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Review article: Staff perception of the emergency department working environment: Integrative review of the literature

Review article
Authors A. Johnston
L. Abraham
J. Greenslade
O. Thom
Eric Carlström
M. Wallis
J. Crilly
Published in Emergency Medicine Australasia
Volume 28
Issue 1
Pages 7-26
ISSN 1742-6731
Publication year 2016
Published at Institute of Health and Care Sciences
Pages 7-26
Language en
Links dx.doi.org/10.1111/1742-6723.12522
Keywords ED, integrative review, staff perception, working condition, working environment, occupational stress, psychological distress, shift work, nurses, accident, impact, physicians, medicine, burnout, health, Emergency Medicine
Subject categories Health Sciences

Abstract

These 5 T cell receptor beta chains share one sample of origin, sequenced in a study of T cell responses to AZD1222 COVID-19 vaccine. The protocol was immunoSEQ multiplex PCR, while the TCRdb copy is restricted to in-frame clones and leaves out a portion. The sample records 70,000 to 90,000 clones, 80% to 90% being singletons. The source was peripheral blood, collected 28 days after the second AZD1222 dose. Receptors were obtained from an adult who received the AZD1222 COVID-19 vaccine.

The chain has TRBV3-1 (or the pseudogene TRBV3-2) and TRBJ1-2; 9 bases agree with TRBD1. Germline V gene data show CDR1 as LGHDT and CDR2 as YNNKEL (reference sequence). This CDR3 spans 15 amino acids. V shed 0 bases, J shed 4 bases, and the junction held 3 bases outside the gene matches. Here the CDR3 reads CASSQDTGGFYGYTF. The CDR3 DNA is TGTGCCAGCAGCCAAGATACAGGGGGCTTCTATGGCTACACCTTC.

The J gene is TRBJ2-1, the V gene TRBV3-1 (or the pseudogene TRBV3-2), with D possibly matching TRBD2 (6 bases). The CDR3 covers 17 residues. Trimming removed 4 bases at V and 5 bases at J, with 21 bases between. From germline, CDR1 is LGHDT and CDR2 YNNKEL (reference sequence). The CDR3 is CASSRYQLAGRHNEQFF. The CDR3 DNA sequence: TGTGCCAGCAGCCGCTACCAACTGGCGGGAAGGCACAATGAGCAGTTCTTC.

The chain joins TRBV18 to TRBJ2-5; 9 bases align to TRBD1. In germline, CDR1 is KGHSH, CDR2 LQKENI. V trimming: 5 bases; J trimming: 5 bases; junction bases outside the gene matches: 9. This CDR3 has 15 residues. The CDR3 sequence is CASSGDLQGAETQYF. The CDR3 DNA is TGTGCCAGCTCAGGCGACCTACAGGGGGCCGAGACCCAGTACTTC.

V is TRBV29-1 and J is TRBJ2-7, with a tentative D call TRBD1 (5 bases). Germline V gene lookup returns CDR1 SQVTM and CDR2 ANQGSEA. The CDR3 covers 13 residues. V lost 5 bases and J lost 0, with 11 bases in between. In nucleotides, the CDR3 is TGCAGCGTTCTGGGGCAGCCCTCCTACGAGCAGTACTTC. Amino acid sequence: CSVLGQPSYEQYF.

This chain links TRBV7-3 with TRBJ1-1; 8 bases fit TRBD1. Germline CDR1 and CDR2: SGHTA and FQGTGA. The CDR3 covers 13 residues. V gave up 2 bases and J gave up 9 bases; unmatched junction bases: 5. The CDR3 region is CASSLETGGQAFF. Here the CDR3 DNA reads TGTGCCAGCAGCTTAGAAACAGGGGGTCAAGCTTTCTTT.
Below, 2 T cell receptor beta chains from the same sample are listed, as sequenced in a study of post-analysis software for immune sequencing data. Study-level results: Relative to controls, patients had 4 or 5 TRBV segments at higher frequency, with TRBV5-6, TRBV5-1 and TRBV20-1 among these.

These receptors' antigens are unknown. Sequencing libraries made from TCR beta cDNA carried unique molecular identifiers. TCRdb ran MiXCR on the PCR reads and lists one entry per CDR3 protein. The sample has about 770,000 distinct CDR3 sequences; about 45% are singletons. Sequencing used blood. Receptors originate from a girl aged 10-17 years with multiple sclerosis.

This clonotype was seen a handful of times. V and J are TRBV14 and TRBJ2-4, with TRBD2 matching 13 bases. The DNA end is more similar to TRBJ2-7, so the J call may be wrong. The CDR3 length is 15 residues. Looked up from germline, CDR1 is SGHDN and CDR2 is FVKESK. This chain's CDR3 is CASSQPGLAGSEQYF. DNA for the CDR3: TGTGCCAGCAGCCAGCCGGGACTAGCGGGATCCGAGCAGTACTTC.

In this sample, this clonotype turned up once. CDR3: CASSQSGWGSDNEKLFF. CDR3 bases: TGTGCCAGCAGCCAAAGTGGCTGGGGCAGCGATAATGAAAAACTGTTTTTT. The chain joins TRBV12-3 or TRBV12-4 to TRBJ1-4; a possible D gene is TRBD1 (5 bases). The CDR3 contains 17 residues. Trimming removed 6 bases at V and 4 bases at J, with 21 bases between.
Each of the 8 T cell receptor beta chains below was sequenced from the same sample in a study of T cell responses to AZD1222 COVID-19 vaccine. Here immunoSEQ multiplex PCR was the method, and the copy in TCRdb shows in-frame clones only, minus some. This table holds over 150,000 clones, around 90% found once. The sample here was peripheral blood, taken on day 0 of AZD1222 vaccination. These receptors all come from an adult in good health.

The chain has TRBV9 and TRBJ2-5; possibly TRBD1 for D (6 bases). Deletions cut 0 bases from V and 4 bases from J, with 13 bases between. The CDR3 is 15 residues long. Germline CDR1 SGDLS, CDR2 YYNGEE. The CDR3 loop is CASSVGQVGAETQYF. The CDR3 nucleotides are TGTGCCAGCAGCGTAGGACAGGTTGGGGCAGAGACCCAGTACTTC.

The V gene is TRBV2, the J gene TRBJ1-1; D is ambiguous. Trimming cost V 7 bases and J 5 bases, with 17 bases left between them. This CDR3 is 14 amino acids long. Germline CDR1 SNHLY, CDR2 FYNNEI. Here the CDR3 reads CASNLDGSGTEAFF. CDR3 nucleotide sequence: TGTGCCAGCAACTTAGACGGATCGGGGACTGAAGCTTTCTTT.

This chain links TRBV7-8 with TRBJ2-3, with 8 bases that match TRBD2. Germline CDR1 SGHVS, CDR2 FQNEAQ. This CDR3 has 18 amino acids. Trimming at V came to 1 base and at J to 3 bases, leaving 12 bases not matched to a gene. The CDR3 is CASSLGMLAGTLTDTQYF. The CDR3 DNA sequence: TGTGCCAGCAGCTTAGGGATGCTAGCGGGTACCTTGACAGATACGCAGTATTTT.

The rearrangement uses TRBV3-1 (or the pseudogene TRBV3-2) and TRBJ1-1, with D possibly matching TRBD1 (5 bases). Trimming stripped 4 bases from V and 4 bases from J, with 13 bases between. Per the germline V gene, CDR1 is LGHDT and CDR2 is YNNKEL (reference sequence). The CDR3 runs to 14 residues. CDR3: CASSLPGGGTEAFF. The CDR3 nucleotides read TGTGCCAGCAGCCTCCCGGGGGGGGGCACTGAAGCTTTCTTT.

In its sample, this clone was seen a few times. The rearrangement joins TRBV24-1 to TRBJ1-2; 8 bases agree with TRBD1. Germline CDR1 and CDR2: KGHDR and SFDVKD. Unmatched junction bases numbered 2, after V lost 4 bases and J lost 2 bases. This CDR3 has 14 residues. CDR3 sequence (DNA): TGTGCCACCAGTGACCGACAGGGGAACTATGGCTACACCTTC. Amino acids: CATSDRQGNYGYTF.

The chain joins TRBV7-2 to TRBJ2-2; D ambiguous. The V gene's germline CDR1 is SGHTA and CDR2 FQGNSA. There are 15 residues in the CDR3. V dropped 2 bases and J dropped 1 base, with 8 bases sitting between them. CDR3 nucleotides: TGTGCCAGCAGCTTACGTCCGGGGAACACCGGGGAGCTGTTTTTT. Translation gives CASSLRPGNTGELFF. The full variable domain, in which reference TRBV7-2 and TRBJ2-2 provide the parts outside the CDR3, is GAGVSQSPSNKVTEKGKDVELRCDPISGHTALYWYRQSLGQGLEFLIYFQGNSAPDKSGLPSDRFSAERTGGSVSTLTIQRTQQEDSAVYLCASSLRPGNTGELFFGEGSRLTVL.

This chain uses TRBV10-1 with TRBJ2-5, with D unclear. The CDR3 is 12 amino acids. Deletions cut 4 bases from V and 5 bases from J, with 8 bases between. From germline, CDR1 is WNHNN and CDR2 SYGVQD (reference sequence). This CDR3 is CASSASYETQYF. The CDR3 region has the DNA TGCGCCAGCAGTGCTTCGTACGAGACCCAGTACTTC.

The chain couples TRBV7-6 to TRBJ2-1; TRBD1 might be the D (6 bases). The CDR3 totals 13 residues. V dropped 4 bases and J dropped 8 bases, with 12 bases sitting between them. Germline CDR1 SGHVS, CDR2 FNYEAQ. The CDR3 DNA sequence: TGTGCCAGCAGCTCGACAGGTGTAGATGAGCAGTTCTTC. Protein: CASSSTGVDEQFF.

Employees in EDs report increasing role overload because of critical staff shortages, budgetary cuts and increased patient numbers and acuity. Such overload could compromise staff satisfaction with their working environment. This integrative review identifies, synthesises and evaluates current research around staff perceptions of the working conditions in EDs. A systematic search of relevant databases, using MeSH descriptors ED/EDs, Emergency room/s, ER/s, or A&E coupled with (and) working environment, working condition/s, staff perception/s, as well as reference chaining was conducted. We identified 31 key studies that were evaluated using the mixed methods assessment tool (MMAT). These comprised 24 quantitative-descriptive studies, four mixed descriptive/comparative (non-randomised controlled trial) studies and three qualitative studies. Studies included varied widely in quality with MMAT scores ranging from 0% to 100%. A key finding was that perceptions of working environment varied across clinical staff and study location, but that high levels of autonomy and teamwork offset stress around high pressure and high volume workloads. The large range of tools used to assess staff perception of working environment limits the comparability of the studies. A dearth of intervention studies around enhancing working environments in EDs limits the capacity to recommend evidence-based interventions to improve staff morale. (c) 2016 The Authors. Emergency Medicine Australasia published by John Wiley & Sons Australia, Ltd on behalf of Australasian College for Emergency Medicine and Australasian Society for Emergency Medicine

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